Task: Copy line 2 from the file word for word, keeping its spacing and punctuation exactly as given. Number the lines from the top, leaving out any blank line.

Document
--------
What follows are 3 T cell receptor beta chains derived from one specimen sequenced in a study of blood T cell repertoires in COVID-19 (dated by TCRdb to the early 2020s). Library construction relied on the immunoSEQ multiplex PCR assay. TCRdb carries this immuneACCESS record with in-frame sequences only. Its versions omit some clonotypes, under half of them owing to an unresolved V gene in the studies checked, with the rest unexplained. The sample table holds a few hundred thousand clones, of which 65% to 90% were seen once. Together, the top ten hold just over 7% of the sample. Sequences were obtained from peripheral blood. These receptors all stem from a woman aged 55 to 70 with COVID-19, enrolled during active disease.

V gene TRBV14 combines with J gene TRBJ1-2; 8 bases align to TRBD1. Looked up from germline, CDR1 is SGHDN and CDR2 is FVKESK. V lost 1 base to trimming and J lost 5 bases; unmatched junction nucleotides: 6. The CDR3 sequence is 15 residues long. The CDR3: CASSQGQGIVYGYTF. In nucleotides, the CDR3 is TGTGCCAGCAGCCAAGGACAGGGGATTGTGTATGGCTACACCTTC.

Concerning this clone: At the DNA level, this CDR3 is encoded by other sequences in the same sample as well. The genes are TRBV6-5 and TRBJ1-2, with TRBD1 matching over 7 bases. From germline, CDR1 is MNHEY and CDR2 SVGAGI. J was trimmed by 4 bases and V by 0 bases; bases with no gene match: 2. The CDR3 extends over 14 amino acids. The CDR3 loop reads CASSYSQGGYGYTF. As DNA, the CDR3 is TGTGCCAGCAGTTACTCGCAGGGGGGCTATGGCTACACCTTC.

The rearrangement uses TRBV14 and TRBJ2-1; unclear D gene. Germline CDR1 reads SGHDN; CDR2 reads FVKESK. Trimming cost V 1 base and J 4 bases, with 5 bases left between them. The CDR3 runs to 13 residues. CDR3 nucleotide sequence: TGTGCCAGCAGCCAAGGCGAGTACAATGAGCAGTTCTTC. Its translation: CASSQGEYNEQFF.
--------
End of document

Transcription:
V gene TRBV14 combines with J gene TRBJ1-2; 8 bases align to TRBD1. Looked up from germline, CDR1 is SGHDN and CDR2 is FVKESK. V lost 1 base to trimming and J lost 5 bases; unmatched junction nucleotides: 6. The CDR3 sequence is 15 residues long. The CDR3: CASSQGQGIVYGYTF. In nucleotides, the CDR3 is TGTGCCAGCAGCCAAGGACAGGGGATTGTGTATGGCTACACCTTC.